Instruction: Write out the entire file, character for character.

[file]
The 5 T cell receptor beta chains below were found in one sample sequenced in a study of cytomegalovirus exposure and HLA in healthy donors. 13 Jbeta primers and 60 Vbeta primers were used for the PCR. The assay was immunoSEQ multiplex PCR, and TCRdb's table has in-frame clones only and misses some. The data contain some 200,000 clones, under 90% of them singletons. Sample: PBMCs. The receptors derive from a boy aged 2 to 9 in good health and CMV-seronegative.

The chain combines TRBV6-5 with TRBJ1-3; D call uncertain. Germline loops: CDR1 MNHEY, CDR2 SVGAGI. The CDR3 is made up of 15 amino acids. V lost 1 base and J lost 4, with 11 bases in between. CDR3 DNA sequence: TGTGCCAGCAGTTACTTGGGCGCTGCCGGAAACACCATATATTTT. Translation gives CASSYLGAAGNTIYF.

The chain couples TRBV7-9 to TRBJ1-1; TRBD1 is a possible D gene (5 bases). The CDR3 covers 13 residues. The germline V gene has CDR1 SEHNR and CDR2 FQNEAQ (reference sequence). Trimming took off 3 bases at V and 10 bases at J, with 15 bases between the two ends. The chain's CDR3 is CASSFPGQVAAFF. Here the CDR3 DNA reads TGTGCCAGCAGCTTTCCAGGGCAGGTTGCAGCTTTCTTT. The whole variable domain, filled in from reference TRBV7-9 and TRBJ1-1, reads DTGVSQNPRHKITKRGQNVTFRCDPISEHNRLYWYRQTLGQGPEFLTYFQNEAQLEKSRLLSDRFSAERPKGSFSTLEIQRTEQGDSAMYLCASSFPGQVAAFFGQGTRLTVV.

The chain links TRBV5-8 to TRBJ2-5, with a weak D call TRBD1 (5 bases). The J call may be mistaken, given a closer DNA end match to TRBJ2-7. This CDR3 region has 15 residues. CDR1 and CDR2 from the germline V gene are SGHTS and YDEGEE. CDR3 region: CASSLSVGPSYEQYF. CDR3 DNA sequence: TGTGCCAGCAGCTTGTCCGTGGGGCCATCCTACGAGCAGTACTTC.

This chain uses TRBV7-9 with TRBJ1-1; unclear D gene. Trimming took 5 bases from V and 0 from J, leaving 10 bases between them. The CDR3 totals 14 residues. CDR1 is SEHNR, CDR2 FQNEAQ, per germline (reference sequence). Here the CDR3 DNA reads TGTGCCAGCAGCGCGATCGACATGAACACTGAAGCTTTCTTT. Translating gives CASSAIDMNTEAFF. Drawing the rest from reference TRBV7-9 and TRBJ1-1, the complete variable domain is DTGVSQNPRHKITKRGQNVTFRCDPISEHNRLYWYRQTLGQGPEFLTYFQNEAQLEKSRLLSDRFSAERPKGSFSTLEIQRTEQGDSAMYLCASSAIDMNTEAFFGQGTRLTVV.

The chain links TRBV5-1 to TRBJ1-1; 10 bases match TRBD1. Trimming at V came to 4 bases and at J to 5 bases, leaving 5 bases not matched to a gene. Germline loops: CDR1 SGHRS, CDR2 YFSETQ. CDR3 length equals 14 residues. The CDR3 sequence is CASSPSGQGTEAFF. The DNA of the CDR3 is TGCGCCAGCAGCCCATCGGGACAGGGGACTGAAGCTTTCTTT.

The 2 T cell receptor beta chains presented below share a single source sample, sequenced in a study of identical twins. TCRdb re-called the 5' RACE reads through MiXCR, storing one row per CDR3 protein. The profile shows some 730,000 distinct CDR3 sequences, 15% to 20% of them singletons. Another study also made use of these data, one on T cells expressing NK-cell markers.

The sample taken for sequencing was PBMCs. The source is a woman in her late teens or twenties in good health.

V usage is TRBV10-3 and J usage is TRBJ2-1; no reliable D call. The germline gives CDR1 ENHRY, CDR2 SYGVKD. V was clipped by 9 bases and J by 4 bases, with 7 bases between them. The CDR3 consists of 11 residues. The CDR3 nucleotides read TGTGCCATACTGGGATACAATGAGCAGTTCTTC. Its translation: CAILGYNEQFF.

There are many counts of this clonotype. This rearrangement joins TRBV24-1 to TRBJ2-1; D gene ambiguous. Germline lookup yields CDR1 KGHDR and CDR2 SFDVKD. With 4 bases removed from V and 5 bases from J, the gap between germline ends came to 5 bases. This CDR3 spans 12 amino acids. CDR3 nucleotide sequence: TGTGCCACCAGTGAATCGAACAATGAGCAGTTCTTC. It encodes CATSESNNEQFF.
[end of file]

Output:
The 5 T cell receptor beta chains below were found in one sample sequenced in a study of cytomegalovirus exposure and HLA in healthy donors. 13 Jbeta primers and 60 Vbeta primers were used for the PCR. The assay was immunoSEQ multiplex PCR, and TCRdb's table has in-frame clones only and misses some. The data contain some 200,000 clones, under 90% of them singletons. Sample: PBMCs. The receptors derive from a boy aged 2 to 9 in good health and CMV-seronegative.

The chain combines TRBV6-5 with TRBJ1-3; D call uncertain. Germline loops: CDR1 MNHEY, CDR2 SVGAGI. The CDR3 is made up of 15 amino acids. V lost 1 base and J lost 4, with 11 bases in between. CDR3 DNA sequence: TGTGCCAGCAGTTACTTGGGCGCTGCCGGAAACACCATATATTTT. Translation gives CASSYLGAAGNTIYF.

The chain couples TRBV7-9 to TRBJ1-1; TRBD1 is a possible D gene (5 bases). The CDR3 covers 13 residues. The germline V gene has CDR1 SEHNR and CDR2 FQNEAQ (reference sequence). Trimming took off 3 bases at V and 10 bases at J, with 15 bases between the two ends. The chain's CDR3 is CASSFPGQVAAFF. Here the CDR3 DNA reads TGTGCCAGCAGCTTTCCAGGGCAGGTTGCAGCTTTCTTT. The whole variable domain, filled in from reference TRBV7-9 and TRBJ1-1, reads DTGVSQNPRHKITKRGQNVTFRCDPISEHNRLYWYRQTLGQGPEFLTYFQNEAQLEKSRLLSDRFSAERPKGSFSTLEIQRTEQGDSAMYLCASSFPGQVAAFFGQGTRLTVV.

The chain links TRBV5-8 to TRBJ2-5, with a weak D call TRBD1 (5 bases). The J call may be mistaken, given a closer DNA end match to TRBJ2-7. This CDR3 region has 15 residues. CDR1 and CDR2 from the germline V gene are SGHTS and YDEGEE. CDR3 region: CASSLSVGPSYEQYF. CDR3 DNA sequence: TGTGCCAGCAGCTTGTCCGTGGGGCCATCCTACGAGCAGTACTTC.

This chain uses TRBV7-9 with TRBJ1-1; unclear D gene. Trimming took 5 bases from V and 0 from J, leaving 10 bases between them. The CDR3 totals 14 residues. CDR1 is SEHNR, CDR2 FQNEAQ, per germline (reference sequence). Here the CDR3 DNA reads TGTGCCAGCAGCGCGATCGACATGAACACTGAAGCTTTCTTT. Translating gives CASSAIDMNTEAFF. Drawing the rest from reference TRBV7-9 and TRBJ1-1, the complete variable domain is DTGVSQNPRHKITKRGQNVTFRCDPISEHNRLYWYRQTLGQGPEFLTYFQNEAQLEKSRLLSDRFSAERPKGSFSTLEIQRTEQGDSAMYLCASSAIDMNTEAFFGQGTRLTVV.

The chain links TRBV5-1 to TRBJ1-1; 10 bases match TRBD1. Trimming at V came to 4 bases and at J to 5 bases, leaving 5 bases not matched to a gene. Germline loops: CDR1 SGHRS, CDR2 YFSETQ. CDR3 length equals 14 residues. The CDR3 sequence is CASSPSGQGTEAFF. The DNA of the CDR3 is TGCGCCAGCAGCCCATCGGGACAGGGGACTGAAGCTTTCTTT.

The 2 T cell receptor beta chains presented below share a single source sample, sequenced in a study of identical twins. TCRdb re-called the 5' RACE reads through MiXCR, storing one row per CDR3 protein. The profile shows some 730,000 distinct CDR3 sequences, 15% to 20% of them singletons. Another study also made use of these data, one on T cells expressing NK-cell markers.

The sample taken for sequencing was PBMCs. The source is a woman in her late teens or twenties in good health.

V usage is TRBV10-3 and J usage is TRBJ2-1; no reliable D call. The germline gives CDR1 ENHRY, CDR2 SYGVKD. V was clipped by 9 bases and J by 4 bases, with 7 bases between them. The CDR3 consists of 11 residues. The CDR3 nucleotides read TGTGCCATACTGGGATACAATGAGCAGTTCTTC. Its translation: CAILGYNEQFF.

There are many counts of this clonotype. This rearrangement joins TRBV24-1 to TRBJ2-1; D gene ambiguous. Germline lookup yields CDR1 KGHDR and CDR2 SFDVKD. With 4 bases removed from V and 5 bases from J, the gap between germline ends came to 5 bases. This CDR3 spans 12 amino acids. CDR3 nucleotide sequence: TGTGCCACCAGTGAATCGAACAATGAGCAGTTCTTC. It encodes CATSESNNEQFF.